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U.S. Chamber Demonstrates How 'Waterways Work for South Carolina' Economy
9/12/2013 11:56:02 AM

WASHINGTON, D.C.- With the current marine transportation system under duress, the U.S. Chamber of Commerce's Let's Rebuild America initiative today released "Waterways Work for South Carolina," a fact sheet highlighting the importance and contributions of South Carolina's marine transportation system to supply-chains and the economic vitality of the state. The initiative emphasizes issues across the country negatively impacting transportation systems including inefficient regulations, burdensome processes, project delays, and insufficient funding for modernization, operation, and maintenance.

"Congress has the opportunity to reauthorize the Water Resources Development Act of 2007, which would kick-start strategic investment in ports and waterways in South Carolina and across the country, increase American competitiveness and, in the process, create jobs both nationally and also in the Palmetto State," said Janet Kavinoky, the Chamber's executive director of Transportation and Infrastructure. "With smart investment, we can begin to address problems caused by congestion and delays, handle increasing cargo loads efficiently and safely, and power the nation's economic growth. A failure to invest in our nation's waterways will drive up transportation costs and increase prices for businesses and consumers."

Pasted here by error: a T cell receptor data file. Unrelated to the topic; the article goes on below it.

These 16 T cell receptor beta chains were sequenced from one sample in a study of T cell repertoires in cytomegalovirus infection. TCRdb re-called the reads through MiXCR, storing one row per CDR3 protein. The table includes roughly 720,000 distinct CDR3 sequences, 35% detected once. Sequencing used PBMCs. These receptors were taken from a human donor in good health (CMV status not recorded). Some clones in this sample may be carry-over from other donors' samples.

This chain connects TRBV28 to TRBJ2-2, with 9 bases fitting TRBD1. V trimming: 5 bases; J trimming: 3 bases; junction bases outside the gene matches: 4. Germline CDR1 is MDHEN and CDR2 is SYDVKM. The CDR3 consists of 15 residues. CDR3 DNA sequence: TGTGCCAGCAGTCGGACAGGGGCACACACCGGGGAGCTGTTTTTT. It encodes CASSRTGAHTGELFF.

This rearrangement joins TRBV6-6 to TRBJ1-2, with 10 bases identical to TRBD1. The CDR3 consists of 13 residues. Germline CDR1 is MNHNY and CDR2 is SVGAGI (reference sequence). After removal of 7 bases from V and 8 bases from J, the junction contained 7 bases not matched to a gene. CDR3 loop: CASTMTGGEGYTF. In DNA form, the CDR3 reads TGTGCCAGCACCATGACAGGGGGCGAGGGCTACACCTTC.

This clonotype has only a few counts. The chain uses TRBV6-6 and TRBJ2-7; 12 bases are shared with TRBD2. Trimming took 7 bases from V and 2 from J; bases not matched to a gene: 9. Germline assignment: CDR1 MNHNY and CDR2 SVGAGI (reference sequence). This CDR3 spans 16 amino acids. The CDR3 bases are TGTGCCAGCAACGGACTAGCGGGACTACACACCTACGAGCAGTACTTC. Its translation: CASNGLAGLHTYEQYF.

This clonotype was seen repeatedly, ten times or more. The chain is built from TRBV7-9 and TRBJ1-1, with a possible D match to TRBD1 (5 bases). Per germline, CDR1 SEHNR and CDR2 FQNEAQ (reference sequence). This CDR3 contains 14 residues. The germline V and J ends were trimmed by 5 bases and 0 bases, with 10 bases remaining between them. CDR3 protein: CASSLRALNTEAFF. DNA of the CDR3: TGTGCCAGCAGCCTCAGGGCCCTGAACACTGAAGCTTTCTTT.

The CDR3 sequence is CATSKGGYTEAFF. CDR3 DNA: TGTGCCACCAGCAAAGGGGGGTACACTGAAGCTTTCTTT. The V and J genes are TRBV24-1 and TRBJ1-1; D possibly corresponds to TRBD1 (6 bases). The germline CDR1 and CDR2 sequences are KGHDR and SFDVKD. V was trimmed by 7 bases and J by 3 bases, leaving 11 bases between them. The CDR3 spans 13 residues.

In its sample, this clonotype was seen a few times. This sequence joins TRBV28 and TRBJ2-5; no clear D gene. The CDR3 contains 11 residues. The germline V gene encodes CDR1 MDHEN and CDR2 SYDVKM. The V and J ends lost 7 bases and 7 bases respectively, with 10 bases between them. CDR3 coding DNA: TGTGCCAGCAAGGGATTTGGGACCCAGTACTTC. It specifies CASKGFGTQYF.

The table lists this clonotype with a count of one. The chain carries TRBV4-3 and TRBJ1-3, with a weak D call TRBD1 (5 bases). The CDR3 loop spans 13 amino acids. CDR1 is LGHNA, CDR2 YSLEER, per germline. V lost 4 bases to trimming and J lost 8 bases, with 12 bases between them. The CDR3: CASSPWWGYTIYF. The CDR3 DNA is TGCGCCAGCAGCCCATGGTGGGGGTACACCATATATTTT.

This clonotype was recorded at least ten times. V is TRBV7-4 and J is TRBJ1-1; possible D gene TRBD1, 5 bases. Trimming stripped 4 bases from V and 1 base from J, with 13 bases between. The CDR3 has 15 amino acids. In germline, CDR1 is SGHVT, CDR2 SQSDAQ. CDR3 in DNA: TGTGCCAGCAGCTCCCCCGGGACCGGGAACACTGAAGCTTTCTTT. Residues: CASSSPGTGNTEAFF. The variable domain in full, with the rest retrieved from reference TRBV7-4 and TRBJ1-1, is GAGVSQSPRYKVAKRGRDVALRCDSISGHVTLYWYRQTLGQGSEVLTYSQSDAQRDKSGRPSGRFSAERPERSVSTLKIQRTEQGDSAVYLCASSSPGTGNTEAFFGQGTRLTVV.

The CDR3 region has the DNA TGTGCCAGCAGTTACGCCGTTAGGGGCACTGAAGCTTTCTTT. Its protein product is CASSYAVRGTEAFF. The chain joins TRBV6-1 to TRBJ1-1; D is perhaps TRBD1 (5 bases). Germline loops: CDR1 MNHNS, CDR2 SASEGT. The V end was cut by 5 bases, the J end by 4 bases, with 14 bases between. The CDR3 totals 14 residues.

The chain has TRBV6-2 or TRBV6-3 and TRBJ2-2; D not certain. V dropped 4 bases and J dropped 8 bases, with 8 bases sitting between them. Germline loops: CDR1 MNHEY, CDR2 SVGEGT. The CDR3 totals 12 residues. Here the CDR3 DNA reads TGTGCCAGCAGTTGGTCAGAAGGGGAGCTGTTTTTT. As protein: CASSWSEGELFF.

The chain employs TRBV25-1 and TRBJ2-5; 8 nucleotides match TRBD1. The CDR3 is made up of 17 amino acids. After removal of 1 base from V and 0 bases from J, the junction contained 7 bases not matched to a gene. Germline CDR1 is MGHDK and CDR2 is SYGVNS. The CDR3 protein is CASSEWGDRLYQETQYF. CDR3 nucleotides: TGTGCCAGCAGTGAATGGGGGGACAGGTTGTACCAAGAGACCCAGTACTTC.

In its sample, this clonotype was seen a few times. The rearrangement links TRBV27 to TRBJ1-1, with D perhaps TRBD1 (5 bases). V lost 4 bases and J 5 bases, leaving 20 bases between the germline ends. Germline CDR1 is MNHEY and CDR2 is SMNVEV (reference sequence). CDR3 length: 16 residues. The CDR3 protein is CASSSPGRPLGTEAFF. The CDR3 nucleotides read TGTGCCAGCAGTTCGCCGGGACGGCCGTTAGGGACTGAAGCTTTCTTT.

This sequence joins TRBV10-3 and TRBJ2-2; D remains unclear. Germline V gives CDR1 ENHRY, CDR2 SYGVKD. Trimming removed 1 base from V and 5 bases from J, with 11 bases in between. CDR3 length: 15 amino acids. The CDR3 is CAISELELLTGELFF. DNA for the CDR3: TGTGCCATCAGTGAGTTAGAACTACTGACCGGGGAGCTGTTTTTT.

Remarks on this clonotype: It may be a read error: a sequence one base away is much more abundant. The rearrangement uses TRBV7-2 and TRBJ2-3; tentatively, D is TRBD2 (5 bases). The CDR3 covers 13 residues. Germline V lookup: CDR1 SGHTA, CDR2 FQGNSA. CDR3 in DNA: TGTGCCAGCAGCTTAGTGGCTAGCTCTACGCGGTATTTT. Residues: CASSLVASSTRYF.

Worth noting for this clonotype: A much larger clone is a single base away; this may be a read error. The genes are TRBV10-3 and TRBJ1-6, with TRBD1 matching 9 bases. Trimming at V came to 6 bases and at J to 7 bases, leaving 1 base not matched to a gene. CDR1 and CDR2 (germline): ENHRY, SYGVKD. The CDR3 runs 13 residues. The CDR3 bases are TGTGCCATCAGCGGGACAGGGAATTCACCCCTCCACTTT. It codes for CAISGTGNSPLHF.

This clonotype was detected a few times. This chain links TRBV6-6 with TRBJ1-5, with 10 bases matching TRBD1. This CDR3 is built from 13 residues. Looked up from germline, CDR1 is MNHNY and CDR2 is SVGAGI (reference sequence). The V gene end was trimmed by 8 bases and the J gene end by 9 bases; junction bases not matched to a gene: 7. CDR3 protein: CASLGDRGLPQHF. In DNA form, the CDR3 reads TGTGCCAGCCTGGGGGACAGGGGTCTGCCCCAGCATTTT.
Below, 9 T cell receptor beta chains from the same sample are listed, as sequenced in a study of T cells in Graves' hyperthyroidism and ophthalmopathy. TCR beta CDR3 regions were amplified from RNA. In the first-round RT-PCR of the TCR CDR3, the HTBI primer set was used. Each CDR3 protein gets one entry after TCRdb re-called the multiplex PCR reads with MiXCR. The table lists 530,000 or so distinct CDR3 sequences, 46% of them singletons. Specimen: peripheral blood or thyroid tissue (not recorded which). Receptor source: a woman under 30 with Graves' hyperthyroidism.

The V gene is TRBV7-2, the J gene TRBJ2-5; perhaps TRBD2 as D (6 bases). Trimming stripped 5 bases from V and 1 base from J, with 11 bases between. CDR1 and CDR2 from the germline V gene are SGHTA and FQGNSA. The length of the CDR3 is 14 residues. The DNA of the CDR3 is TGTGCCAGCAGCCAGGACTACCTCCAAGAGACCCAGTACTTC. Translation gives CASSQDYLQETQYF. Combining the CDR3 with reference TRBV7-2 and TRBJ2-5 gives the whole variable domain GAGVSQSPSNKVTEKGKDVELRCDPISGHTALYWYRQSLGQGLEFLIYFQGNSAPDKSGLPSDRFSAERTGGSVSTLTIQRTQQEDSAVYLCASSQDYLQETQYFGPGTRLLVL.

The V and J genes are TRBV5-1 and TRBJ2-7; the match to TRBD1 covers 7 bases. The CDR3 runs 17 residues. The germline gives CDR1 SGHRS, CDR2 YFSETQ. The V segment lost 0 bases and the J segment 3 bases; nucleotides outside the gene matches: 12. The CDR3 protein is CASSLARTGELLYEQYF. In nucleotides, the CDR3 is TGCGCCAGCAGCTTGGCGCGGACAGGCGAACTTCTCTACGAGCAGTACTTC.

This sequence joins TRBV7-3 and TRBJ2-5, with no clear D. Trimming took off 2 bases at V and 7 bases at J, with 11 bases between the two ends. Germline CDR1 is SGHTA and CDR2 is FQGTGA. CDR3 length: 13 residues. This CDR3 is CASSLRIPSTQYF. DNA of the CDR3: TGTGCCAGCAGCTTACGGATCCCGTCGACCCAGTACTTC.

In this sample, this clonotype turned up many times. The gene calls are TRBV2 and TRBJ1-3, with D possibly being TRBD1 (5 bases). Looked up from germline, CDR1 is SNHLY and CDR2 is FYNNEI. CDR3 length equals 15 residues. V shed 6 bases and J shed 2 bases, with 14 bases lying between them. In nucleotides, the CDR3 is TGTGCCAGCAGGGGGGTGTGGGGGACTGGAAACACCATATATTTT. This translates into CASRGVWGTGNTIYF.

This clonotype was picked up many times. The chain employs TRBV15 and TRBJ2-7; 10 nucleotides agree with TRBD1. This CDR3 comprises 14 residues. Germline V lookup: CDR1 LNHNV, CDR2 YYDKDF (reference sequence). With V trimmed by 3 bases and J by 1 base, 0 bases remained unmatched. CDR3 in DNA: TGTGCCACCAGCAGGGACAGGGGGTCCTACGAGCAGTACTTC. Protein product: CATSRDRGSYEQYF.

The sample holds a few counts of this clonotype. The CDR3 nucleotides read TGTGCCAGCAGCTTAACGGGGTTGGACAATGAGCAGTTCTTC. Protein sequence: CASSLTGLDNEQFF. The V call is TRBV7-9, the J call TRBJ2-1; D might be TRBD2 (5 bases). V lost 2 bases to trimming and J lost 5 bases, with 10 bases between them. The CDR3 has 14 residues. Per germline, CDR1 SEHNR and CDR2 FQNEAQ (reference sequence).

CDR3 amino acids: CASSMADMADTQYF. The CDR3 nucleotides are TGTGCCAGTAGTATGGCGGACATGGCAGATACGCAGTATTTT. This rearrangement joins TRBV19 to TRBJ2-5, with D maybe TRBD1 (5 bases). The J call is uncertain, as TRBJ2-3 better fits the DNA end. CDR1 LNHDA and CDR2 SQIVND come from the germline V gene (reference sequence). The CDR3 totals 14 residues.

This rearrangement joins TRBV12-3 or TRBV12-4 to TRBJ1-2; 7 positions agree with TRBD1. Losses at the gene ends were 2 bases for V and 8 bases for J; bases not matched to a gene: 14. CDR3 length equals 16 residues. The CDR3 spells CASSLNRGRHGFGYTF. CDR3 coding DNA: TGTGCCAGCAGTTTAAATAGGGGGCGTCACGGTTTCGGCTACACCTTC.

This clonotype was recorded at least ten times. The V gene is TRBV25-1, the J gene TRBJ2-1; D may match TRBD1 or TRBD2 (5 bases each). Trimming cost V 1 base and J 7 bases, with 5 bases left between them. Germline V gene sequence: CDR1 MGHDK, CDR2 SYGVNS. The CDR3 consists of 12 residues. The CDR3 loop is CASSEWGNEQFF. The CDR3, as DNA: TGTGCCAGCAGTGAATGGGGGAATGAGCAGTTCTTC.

South Carolina's waterways and ports system supports 12,575 jobs and contributes $2.3 billion to the state's economy. This system safely, efficiently, and cost-effectively transports $31.3 billion worth of manufactured goods, $5.9 billion worth of basic chemicals, and $4.5 billion worth of non-metallic minerals. Without proper investment, fewer jobs will be created or sustained, and millions of dollars will be lost.

Waterways Work for South Carolina is one of 50 state fact sheets that detail the vital role the nation's marine transportation system plays in each state. From the amount of jobs supported to the total revenue generated, they prove the business case for the need to invest in these critical systems.

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